Tax planning tips to consider prior to 30 June 2014

With the end of the financial year vastly approaching, now is the time for individuals and businesses to consider the following:

ATO benchmarking

Benchmarks have been developed to identify taxpayers who report income or expenses different to similar businesses across industries. It allows the ATO to identify businesses that are not fulfilling their tax obligations.

Bad debts

Bad debts are taxable sales that have been overdue for 12 months or more and have no chance of being recovered. It is important to write off bad debts before year end. The debt must be bad, not doubtful and must have been previously included as assessable income.

Capital expenditure vs repairs

Review all spending during the year to determine if all items are deductible or it they are capital (assets) and need to be depreciated.

Depreciation schedule

The depreciation schedule can add a significant tax deduction. The cost of quantity surveyors reports are also tax deductible. For businesses which maintain depreciation schedules, it is important to determine if there are any benefits in scrapping any fixed assets to obtain the tax write off prior to 30th June 2014.


If you are considering making tax deductible donations in the coming months, you may wish to bring forward the donation to before 30 June to obtain a tax deduction in your 2014 income tax return.

Prepay expenses

A small business entity (turnover <$2 million) taxpayer can claim an immediate deduction for certain prepaid expenses that satisfy the 12-month rule.

Private Company Loans?

It is important to ensure that private company loans that extend beyond the end of the income year are properly documented, to ensure that a tax liability is not triggered under the tax rules in this area known as Division 7A.  Adequate annual repayments of a properly documented loan are also required.  Non-compliance with the rules can result in the loan balance being deemed a unfranked dividend, which will increase the income of the ‘borrower’, with no franking credits attached.

Rental Properties

The ATO is maintaining its strong focus on this area because of the large amount of revenue involved. The ATO looks out for things such as repairs versus improvements, ensuring the property was really a rental property, and that interest on any property loans was correctly claimed.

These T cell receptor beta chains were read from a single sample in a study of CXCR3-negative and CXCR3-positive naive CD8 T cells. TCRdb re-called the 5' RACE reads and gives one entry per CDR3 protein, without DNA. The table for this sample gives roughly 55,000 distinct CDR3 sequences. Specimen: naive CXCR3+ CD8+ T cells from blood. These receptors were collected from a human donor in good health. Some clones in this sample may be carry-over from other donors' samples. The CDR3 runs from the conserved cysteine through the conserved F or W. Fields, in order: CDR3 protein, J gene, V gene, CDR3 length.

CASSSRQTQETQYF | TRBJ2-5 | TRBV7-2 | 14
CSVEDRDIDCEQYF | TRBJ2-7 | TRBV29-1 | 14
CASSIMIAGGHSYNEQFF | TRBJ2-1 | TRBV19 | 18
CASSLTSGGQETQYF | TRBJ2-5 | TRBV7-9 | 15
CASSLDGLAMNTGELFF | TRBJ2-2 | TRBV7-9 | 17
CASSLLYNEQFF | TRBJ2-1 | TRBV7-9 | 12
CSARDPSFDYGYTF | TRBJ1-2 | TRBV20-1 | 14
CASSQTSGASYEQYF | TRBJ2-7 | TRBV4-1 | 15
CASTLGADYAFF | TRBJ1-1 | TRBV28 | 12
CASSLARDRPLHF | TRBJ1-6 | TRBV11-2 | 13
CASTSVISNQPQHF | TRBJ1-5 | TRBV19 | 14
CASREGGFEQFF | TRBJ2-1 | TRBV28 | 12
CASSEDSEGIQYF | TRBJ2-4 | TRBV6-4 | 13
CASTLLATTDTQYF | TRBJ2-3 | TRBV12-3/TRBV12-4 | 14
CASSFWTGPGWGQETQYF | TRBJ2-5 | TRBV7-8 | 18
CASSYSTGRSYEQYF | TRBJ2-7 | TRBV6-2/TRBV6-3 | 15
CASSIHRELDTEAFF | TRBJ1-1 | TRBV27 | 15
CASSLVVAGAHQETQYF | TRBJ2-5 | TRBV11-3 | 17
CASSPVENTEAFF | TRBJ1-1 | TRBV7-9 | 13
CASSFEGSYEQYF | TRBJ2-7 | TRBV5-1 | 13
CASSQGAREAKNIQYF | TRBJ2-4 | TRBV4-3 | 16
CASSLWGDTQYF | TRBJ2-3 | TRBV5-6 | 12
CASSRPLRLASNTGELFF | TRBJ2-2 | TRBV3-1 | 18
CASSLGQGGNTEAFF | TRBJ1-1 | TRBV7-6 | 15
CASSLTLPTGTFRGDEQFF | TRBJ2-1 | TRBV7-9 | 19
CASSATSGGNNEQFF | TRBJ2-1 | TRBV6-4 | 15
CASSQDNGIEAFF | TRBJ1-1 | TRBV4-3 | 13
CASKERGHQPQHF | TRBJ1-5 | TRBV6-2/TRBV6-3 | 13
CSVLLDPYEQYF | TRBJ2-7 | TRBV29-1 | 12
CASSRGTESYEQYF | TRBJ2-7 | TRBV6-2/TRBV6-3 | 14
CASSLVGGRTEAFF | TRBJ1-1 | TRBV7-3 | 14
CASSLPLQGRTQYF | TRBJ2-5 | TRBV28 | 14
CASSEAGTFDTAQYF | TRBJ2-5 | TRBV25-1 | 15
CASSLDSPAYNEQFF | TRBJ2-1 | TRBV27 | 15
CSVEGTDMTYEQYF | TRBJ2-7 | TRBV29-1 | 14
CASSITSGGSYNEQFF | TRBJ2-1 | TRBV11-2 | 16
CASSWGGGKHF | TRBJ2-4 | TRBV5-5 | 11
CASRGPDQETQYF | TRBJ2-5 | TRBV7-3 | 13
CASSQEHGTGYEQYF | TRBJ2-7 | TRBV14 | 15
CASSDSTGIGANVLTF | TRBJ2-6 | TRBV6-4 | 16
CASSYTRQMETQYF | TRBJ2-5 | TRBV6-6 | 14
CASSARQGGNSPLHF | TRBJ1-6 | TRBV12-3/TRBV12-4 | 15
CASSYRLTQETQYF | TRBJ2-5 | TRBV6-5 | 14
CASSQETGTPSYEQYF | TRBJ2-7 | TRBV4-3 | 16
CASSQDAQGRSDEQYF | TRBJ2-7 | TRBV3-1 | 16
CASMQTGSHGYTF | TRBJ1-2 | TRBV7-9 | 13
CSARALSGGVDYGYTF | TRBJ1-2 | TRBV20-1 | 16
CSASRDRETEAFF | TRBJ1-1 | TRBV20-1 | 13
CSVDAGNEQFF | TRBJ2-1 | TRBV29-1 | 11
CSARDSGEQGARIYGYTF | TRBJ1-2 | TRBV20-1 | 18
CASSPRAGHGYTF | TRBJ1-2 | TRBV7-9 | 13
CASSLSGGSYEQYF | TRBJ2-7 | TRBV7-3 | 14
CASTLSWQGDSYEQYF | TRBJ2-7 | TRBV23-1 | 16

Shares, capital gains and losses

If you have a capital gain in the 2014 year, any capital loss in the same year will reduce the tax payable on that gain. It may be wise to look at your non-performing shares to see if any shares should be sold before 30 June so that the capital loss can offset against the capital gain.

Similarly if you intend to sell shares and realise a capital gain, consider deferring the sale to July 2014 to ensure any Capital Gains Tax liability is deferred.

Stock on Hand

It’s not sufficient to simply make an estimate of your stock, or to take a guess.  Each year you need to include a value in your accounts of stock on hand and work-in-progress at 30 June. Closing stock can be valued at cost, replacement or market value or less if obsolete, but you have to document which method you use.


Employers must ensure they have made sufficient superannuation contributions (9.25%) for all employees on a quarterly basis throughout the financial year to avoid the risk of incurring a penalty under the Superannuation Guarantee Charge (SGC) regime.

Eligible superannuation contributions for the June quarter must be paid by 30 June to be tax deductible and to avoid penalty.  Book entries alone are not enough.  Even if you miss the 30 June deadline for deductibility, you must make the payment by 28 July to avoid SGC penalties.

Self-employed taxpayers also have equivalent access to the co-contribution, which in some cases will be more beneficial than claiming a deduction for such a contribution.

Trust distributions

Trustee distribution minutes are needed before 30 June 2014, or individuals can expect to pay 46.5 per cent on trust profits.

Work-Related Expenses 

The ATO compliance program again focuses on over-claiming of employee’s work-related expenses. Such expenses typically include employee claims for expenditure incurred on items such as travel, uniforms, subscriptions, union fees and self-education. Please ensure you have documentation for each.

Please contact us if you would like to discuss any of the above opportunities.